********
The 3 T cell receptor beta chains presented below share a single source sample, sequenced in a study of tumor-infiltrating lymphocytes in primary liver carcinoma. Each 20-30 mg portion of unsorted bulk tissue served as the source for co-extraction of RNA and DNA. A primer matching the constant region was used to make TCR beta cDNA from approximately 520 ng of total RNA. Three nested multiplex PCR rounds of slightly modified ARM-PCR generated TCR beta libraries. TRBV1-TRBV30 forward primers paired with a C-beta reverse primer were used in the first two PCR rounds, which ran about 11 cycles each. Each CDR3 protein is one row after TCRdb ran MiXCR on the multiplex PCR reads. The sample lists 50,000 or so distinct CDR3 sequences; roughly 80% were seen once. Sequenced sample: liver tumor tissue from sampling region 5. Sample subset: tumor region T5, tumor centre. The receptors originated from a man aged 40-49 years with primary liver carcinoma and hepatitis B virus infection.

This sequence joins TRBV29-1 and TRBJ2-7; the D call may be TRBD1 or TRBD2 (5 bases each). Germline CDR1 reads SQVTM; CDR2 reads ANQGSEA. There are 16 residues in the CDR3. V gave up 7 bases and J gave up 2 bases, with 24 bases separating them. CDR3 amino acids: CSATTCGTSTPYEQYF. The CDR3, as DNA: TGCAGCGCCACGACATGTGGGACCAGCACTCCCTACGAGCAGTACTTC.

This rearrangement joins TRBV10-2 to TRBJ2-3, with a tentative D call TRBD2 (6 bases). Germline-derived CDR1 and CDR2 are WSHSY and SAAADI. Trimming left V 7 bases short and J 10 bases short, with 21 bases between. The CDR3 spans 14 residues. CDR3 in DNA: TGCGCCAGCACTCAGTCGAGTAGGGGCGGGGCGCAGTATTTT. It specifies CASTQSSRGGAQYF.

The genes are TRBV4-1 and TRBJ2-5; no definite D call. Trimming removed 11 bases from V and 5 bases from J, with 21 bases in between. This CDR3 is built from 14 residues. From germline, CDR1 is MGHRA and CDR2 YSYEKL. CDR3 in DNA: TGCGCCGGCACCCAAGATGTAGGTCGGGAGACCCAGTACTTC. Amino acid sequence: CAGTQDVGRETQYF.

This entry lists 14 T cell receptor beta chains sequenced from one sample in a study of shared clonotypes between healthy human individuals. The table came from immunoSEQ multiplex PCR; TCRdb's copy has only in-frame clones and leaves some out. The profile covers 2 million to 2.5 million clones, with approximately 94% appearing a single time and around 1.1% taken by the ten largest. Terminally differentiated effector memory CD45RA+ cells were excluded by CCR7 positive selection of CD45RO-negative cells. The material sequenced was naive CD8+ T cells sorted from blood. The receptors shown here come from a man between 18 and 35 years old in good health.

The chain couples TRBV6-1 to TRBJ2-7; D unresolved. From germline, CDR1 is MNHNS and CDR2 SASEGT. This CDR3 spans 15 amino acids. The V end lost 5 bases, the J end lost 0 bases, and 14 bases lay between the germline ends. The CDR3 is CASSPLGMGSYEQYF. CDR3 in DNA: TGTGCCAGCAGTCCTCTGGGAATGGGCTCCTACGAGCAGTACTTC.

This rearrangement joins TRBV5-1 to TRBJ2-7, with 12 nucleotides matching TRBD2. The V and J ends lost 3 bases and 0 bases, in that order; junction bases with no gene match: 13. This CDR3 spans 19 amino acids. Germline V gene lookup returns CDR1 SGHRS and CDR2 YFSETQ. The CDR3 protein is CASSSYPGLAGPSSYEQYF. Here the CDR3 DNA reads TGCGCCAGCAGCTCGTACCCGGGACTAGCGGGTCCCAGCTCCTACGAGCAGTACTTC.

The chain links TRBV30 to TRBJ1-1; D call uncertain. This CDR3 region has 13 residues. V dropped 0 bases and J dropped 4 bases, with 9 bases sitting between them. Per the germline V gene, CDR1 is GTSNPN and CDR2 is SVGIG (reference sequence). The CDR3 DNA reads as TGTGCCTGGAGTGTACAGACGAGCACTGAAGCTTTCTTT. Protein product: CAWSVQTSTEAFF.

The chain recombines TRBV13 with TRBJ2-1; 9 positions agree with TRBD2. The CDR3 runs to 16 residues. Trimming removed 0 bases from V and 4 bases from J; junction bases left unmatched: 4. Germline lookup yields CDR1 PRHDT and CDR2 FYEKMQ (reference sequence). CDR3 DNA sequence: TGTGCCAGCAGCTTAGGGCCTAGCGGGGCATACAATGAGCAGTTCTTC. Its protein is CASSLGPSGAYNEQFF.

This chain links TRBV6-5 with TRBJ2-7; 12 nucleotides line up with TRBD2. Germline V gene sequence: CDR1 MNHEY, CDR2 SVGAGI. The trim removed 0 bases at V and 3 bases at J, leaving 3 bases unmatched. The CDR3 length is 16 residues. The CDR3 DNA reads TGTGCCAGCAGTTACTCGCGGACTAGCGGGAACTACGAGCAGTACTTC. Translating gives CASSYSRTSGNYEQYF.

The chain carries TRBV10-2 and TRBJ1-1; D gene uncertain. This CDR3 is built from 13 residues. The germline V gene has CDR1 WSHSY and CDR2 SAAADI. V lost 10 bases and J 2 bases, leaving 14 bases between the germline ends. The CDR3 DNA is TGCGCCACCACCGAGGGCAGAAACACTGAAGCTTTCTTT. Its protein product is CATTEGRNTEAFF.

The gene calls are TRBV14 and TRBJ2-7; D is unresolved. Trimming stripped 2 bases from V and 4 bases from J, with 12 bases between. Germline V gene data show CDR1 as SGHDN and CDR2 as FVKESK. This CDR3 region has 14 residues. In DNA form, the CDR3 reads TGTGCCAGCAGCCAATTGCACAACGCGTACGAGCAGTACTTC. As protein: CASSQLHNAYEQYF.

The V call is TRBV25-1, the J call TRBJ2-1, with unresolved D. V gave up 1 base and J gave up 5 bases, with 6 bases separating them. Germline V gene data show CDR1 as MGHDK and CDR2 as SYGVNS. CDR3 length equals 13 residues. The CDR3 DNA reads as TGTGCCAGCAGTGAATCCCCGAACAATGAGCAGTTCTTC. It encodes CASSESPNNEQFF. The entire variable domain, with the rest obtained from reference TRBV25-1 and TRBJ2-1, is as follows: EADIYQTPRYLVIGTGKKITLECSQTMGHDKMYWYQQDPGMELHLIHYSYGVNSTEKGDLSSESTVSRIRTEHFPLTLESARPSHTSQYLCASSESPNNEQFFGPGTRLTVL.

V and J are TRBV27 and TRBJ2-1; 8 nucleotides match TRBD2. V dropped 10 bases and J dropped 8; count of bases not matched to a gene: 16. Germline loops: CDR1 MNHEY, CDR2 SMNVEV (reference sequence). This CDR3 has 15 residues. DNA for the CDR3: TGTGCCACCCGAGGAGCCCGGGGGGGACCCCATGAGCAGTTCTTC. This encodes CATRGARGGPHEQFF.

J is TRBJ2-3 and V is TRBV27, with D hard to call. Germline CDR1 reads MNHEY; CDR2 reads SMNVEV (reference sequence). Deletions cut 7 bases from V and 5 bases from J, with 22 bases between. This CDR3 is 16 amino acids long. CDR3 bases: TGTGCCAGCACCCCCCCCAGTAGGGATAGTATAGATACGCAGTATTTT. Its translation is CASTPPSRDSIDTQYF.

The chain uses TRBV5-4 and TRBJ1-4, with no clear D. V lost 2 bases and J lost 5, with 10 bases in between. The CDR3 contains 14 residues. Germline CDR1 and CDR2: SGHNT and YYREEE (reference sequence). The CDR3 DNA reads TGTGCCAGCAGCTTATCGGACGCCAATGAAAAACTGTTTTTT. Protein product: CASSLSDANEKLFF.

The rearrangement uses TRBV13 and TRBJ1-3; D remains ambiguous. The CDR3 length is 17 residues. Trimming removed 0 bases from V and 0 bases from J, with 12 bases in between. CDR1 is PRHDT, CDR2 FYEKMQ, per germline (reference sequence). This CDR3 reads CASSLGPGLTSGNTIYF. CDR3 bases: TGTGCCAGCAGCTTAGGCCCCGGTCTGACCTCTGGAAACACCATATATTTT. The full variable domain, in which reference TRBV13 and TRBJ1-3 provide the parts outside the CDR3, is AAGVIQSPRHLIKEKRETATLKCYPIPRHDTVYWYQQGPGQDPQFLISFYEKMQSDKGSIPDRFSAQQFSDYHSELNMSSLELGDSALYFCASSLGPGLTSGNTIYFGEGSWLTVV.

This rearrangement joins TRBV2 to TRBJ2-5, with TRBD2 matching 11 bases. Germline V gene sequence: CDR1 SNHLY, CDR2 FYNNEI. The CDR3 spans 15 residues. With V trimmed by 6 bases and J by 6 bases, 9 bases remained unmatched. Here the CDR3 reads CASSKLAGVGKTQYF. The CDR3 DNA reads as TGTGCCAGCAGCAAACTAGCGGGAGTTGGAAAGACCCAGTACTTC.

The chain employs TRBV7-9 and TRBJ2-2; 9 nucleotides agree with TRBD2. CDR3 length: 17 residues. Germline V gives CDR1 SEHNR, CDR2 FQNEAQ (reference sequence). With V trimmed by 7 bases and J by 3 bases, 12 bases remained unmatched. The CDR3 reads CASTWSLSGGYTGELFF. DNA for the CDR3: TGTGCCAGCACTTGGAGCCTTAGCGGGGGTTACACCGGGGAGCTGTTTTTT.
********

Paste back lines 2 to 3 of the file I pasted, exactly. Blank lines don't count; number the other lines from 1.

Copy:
This sequence joins TRBV29-1 and TRBJ2-7; the D call may be TRBD1 or TRBD2 (5 bases each). Germline CDR1 reads SQVTM; CDR2 reads ANQGSEA. There are 16 residues in the CDR3. V gave up 7 bases and J gave up 2 bases, with 24 bases separating them. CDR3 amino acids: CSATTCGTSTPYEQYF. The CDR3, as DNA: TGCAGCGCCACGACATGTGGGACCAGCACTCCCTACGAGCAGTACTTC.

This rearrangement joins TRBV10-2 to TRBJ2-3, with a tentative D call TRBD2 (6 bases). Germline-derived CDR1 and CDR2 are WSHSY and SAAADI. Trimming left V 7 bases short and J 10 bases short, with 21 bases between. The CDR3 spans 14 residues. CDR3 in DNA: TGCGCCAGCACTCAGTCGAGTAGGGGCGGGGCGCAGTATTTT. It specifies CASTQSSRGGAQYF.